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This image, part of a series produced to show the most important events of the Revolution, focuses on 4 and 5 August 1789, when the system of privileges came to an end. This legal structure, characteristic of the old regime, guaranteed different…


In this artistic rendition, on 12 July 1789 Camille Desmoulins stands on a table and encourages his listeners to rise against the threat to the Estates–General. He, and others of his ilk, would be successful in bringing about the fall of the Bastille…


This famous depiction of Marat’s assassination (1793) is by the unofficial (and sometimes official) artist of the French Revolution, Jacques–Louis David, a leading exponent of the neoclassical style. Scholars have seen this vision as a revolutionary…


This straightforward representation of Damiens gives no hint of sympathy for a would–be royal assassin.


Critics of popular action first mastered the art of searing attacks and here sharpen their propaganda skills against this activist worker, who appears to be walking off with his "loot" after the locks have been broken.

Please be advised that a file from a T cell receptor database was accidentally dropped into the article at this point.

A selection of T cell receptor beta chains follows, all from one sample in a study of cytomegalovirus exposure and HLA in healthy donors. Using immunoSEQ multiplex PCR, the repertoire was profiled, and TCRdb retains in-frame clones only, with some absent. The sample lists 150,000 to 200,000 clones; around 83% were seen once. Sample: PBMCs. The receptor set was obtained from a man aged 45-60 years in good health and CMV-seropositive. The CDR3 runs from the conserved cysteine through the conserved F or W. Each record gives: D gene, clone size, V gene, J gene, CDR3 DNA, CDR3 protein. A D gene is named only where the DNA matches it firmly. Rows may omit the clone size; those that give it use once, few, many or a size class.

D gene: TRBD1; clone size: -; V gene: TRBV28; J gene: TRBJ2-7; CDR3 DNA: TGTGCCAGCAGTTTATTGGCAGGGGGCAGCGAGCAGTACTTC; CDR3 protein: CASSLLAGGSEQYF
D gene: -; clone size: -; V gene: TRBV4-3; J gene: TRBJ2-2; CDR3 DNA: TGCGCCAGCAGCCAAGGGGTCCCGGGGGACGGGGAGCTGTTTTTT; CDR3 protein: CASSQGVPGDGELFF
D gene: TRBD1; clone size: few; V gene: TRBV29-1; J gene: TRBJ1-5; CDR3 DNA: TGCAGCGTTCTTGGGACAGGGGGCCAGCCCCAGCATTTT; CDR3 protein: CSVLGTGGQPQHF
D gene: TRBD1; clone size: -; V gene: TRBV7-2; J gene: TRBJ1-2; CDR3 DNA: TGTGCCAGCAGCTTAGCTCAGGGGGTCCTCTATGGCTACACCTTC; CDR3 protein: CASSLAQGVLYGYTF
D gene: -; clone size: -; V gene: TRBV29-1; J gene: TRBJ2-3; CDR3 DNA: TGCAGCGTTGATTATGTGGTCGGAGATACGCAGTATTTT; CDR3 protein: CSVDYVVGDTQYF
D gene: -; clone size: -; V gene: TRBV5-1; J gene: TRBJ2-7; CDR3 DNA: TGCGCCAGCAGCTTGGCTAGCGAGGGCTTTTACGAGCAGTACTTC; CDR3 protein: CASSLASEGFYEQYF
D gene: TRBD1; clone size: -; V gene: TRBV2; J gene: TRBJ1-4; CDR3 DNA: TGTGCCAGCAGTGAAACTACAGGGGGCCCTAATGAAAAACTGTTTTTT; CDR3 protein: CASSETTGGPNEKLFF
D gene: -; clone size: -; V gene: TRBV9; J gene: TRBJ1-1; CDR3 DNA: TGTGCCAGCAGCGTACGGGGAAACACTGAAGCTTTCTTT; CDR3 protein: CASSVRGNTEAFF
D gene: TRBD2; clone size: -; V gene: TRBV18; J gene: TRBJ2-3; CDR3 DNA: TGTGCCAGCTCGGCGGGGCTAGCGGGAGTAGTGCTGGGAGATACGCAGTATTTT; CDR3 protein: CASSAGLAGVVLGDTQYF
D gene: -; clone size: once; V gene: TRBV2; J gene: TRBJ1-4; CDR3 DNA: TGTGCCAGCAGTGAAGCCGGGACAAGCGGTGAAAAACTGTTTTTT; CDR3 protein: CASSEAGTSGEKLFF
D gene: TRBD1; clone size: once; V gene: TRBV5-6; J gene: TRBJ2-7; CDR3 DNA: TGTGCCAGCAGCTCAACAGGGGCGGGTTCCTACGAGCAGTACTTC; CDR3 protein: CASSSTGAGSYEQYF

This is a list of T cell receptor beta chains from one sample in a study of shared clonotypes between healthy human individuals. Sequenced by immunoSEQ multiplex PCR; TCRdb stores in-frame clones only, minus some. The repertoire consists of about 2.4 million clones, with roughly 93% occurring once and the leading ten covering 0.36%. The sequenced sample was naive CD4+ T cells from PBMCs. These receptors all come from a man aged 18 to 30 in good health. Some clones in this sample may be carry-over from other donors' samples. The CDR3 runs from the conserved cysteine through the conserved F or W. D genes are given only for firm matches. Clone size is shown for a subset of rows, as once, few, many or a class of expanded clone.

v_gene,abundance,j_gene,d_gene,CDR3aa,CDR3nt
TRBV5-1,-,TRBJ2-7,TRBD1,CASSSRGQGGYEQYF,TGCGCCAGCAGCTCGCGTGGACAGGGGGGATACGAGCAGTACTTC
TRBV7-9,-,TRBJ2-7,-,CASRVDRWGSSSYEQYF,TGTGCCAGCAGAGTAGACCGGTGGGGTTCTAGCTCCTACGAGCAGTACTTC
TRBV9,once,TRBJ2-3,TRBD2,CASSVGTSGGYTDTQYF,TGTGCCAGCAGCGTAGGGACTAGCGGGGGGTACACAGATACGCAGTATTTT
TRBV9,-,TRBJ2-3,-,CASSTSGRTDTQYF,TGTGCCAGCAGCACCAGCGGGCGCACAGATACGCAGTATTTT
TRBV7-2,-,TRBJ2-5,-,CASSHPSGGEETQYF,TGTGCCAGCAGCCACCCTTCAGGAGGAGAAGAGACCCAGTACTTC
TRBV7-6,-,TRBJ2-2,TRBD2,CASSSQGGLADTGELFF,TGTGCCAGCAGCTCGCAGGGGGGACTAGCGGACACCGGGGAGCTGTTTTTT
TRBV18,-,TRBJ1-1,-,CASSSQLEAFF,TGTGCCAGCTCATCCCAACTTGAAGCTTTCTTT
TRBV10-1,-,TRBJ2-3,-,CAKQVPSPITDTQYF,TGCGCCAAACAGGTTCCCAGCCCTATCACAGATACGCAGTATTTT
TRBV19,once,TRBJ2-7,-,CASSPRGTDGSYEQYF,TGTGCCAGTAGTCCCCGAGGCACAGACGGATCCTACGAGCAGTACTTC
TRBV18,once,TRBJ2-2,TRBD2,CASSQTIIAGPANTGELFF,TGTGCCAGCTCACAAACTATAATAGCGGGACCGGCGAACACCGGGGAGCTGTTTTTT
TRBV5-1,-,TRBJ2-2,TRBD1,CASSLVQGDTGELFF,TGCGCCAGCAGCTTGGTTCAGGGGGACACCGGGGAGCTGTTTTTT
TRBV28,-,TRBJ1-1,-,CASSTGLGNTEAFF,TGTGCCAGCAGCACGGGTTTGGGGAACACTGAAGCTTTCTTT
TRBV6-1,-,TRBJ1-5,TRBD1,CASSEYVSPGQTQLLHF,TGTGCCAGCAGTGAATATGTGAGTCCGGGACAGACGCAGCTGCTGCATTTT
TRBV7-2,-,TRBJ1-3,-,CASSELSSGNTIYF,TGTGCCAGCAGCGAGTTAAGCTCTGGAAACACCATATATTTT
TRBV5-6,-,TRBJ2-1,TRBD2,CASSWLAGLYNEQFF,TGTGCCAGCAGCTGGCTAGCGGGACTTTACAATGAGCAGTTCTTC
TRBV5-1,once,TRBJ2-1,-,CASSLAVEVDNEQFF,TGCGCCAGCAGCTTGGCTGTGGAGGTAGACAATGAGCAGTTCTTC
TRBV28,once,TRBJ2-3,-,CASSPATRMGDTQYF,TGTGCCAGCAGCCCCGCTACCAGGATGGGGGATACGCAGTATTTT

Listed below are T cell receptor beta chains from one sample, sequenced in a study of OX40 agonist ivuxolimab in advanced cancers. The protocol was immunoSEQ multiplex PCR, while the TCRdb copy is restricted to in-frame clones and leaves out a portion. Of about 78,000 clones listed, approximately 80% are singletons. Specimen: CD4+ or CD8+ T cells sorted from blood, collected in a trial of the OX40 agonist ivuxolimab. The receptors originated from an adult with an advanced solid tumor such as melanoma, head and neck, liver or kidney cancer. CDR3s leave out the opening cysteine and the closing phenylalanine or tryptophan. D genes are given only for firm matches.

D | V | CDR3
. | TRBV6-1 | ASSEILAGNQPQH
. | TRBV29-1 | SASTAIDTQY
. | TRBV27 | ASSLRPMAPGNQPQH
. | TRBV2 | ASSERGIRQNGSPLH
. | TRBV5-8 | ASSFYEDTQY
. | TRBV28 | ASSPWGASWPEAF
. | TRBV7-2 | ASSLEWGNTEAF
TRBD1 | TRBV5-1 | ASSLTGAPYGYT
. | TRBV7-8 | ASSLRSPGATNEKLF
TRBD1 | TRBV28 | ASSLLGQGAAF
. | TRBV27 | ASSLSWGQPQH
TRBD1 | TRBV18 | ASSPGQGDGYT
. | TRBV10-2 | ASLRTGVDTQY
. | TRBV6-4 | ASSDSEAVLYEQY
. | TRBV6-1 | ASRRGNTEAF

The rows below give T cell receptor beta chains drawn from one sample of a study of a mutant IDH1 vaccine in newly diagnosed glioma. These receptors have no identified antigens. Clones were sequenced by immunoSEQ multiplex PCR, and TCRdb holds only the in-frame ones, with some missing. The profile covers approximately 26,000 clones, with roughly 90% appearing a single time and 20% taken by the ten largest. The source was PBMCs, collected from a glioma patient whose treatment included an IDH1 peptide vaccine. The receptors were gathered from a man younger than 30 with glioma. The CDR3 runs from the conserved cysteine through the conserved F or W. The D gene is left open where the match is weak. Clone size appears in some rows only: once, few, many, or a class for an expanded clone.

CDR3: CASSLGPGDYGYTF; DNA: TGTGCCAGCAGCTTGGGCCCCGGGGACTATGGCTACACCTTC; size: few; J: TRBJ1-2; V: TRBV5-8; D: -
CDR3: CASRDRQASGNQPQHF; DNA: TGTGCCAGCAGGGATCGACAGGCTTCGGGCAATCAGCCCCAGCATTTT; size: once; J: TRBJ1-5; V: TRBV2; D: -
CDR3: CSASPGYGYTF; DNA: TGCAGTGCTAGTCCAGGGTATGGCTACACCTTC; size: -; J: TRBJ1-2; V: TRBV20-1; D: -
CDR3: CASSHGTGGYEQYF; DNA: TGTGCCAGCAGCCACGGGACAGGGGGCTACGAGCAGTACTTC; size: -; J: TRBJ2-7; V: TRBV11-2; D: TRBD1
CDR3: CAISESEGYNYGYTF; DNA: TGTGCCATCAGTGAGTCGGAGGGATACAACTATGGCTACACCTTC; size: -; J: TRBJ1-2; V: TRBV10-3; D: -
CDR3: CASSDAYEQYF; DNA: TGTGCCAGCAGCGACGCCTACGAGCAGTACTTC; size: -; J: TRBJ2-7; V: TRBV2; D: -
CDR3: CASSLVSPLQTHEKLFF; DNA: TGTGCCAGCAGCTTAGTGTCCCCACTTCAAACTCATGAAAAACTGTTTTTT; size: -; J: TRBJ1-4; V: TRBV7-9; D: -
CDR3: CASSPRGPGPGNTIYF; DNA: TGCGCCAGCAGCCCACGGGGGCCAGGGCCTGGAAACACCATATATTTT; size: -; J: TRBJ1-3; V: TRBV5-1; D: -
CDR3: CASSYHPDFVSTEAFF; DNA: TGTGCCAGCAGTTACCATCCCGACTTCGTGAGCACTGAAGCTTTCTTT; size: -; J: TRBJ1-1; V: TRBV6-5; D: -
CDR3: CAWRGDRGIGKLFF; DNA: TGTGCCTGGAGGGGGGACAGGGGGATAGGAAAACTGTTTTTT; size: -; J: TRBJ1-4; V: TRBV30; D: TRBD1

Surrounded by her children, this woman represents conventionality and respectability.

Despite the demure expression created by her huge eyes, this woman also shows adherence to the Revolution through her scarf, similar in shape and color to the Phrygian cap.


Emerging from urban revolutionary politics was a workers’ movement called the sans–culottes, a reference to the attire of male artisans. Unlike their wealthier compatriots, they did not wear knee breeches, preferring pants. Thus were they named…


An arrested Corday is hustled out of the door, while the inquest begins. The expired Marat, ghastly pale, looks much more realistic than in the David rendition of his death. Also, the bath in the shape of a boot, which differs from most images, is…
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